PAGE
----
MUTARE – Lands, Agricultural, Water, Climate and Rural Resettlement minister Perrance Shiri has demanded State-owned companies under his purview to start making a profit and pay dividends, in a renewed attempt by the government to squeeze quasi firms to plug holes in the National Budget.
Shiri told a 2018 strategic planning workshop last week that government was closely monitoring the feasibility of parastatals under his ministry.
“I expect parastatals under my ministry to positively contribute to the GDP and declare dividends… The government is looking at the viability of the current parastatals and what they are contributing to the GDP.
“There should be justification for the formation of parastatals and they are usually planted at strategic areas to ensure the continued flow of raw materials or continued stability of employment in the country,” Shiri said.
The dividend decree follows a similar demand made earlier in the year but was largely overlooked.
However, market analysts expect broad adoption of the order next year with negotiations to take place on a company-by-company basis.
Shiri said the nation was looking up to the agricultural sector to turn around the economy and hopes it contributes 16 to 20 percent of the country’s GDP and 40 percent of all export earnings, whilst providing solid livelihoods to 67 percent of the populace.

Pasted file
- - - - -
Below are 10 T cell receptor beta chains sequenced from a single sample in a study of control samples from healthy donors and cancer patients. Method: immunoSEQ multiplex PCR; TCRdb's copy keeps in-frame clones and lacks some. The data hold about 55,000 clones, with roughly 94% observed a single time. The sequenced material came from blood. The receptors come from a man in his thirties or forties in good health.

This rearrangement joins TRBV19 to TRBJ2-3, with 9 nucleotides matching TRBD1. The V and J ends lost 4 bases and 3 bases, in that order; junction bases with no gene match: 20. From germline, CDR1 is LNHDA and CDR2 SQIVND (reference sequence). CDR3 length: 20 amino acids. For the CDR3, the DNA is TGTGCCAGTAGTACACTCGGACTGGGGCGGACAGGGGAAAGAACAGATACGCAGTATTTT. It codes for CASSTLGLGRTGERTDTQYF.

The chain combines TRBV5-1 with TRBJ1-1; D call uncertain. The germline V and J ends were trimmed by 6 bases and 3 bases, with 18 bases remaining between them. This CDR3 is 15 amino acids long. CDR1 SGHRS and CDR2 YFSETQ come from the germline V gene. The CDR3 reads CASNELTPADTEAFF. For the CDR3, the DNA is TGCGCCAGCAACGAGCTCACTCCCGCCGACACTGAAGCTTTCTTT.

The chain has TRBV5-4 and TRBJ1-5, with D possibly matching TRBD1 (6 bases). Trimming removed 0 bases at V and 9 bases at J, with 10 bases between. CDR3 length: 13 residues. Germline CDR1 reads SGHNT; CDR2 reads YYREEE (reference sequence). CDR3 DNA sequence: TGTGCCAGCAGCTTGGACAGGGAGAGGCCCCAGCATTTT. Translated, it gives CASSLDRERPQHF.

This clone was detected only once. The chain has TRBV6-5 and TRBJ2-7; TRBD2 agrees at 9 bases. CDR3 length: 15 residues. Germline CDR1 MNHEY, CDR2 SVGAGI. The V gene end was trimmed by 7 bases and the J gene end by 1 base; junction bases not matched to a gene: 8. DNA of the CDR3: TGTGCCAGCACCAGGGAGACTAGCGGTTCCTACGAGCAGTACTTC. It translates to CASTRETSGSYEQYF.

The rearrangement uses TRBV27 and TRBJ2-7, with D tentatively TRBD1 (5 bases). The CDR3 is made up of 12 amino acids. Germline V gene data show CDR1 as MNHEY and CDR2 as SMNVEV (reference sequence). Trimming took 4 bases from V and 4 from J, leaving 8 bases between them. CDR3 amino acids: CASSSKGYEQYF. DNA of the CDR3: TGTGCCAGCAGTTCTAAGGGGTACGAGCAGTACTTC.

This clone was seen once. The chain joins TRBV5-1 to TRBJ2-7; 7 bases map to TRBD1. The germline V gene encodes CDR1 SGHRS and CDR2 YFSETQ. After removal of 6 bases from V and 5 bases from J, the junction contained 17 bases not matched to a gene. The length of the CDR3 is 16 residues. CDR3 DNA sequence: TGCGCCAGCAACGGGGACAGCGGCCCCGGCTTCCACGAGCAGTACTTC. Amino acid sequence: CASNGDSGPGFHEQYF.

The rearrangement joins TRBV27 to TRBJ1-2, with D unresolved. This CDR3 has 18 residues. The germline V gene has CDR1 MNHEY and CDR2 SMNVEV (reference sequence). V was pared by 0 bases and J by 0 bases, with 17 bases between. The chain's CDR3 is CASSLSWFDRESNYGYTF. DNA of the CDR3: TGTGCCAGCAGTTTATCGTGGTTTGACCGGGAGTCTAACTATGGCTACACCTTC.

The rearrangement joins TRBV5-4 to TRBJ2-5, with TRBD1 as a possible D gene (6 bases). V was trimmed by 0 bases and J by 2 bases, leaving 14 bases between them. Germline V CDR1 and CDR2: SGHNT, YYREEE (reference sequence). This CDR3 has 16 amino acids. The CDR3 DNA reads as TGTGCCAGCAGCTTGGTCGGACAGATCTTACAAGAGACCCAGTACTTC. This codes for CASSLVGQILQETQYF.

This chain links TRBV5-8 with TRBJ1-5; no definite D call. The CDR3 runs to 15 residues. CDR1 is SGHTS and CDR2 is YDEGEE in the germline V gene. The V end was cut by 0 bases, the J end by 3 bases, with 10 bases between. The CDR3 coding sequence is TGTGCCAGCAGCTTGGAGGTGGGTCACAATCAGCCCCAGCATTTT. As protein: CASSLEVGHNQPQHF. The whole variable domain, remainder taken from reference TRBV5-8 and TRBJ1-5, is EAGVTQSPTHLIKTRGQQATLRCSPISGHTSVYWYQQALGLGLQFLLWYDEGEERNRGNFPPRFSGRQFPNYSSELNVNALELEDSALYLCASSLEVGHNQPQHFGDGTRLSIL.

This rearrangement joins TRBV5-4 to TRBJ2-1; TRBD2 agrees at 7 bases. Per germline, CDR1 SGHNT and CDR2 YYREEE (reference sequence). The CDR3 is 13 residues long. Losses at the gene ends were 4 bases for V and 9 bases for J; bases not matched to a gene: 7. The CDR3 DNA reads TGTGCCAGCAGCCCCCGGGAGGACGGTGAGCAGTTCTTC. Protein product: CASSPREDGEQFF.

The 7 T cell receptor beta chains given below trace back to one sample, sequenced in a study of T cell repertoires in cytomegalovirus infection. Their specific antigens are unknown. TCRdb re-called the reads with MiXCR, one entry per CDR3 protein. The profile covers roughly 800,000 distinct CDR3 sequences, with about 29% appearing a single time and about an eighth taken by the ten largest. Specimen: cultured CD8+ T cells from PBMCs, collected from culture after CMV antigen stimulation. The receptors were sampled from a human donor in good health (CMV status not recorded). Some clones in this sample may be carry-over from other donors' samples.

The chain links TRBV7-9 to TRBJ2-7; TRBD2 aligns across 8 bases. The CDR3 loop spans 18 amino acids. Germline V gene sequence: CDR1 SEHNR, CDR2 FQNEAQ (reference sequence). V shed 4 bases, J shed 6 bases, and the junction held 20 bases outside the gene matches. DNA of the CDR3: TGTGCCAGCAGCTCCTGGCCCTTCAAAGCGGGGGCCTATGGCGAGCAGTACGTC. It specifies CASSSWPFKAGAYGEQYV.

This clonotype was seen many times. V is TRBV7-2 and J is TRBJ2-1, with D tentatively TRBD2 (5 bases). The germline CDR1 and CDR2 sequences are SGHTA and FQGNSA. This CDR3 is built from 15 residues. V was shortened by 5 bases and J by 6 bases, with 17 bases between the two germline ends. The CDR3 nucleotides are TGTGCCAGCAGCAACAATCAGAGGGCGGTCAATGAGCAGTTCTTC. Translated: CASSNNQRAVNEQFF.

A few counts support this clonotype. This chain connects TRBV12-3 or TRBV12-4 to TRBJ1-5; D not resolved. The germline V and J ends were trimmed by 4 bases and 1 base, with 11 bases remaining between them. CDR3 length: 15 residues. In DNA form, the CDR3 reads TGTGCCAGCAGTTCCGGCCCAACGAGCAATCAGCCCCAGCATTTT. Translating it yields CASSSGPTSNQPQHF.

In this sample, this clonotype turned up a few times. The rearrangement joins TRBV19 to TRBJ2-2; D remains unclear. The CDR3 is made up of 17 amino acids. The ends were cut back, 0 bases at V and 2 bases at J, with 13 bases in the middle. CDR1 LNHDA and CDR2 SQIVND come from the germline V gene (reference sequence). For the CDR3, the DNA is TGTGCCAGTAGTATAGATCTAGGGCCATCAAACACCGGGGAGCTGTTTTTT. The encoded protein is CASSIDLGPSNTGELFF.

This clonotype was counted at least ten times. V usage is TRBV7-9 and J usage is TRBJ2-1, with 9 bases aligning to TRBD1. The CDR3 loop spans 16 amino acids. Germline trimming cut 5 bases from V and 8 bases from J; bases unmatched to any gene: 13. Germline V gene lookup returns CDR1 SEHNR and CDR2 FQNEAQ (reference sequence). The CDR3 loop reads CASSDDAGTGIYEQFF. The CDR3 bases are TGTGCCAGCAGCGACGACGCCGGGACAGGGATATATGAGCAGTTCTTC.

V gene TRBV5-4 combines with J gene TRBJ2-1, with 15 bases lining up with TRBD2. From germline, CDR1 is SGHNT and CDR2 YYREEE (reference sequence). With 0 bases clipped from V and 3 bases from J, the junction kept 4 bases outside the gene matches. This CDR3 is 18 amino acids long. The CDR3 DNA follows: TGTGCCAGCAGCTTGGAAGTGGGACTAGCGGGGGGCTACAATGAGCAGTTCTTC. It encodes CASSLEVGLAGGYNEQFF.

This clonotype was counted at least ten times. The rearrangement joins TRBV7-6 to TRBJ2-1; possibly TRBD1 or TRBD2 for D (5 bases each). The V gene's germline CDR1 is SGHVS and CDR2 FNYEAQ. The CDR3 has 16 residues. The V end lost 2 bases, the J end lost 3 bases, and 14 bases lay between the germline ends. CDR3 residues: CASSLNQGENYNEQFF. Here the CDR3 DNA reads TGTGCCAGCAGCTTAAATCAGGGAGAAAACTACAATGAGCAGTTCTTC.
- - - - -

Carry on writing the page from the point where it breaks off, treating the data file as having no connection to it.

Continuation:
Zimbabwe has an agriculture-based economy which collapsed at the back of violent farm invasions and seizure at the turn of the millennium.
However, the sector has been on the mend but is still grappling with a plethora of problems.
“Some of the major challenges facing the agriculture sector include very low production and productivity levels across all sectors, high output costs, low levels of irrigation and limited access to financial services by all categories of farmers,” the minister said.
He challenged the heads of departments under his ministry to execute their duties efficiently if the ministry is to achieve its mandate as set out in the Transitional Stabilisation Programme (TSP) and the Draft Zimbabwe Agriculture Policy Framework (2018-2030).
“Therefore my expectations from this workshop are guided by vision 2030 and the Transitional Stabilisation Programme (2018-2020), where it is no longer business as usual.
“The culture of taking ages to attend to pertinent issues will not and cannot be tolerated and the whole nation is looking up to this ministry to make a significant contribution towards the much-anticipated turnaround of our economy,” Shiri said.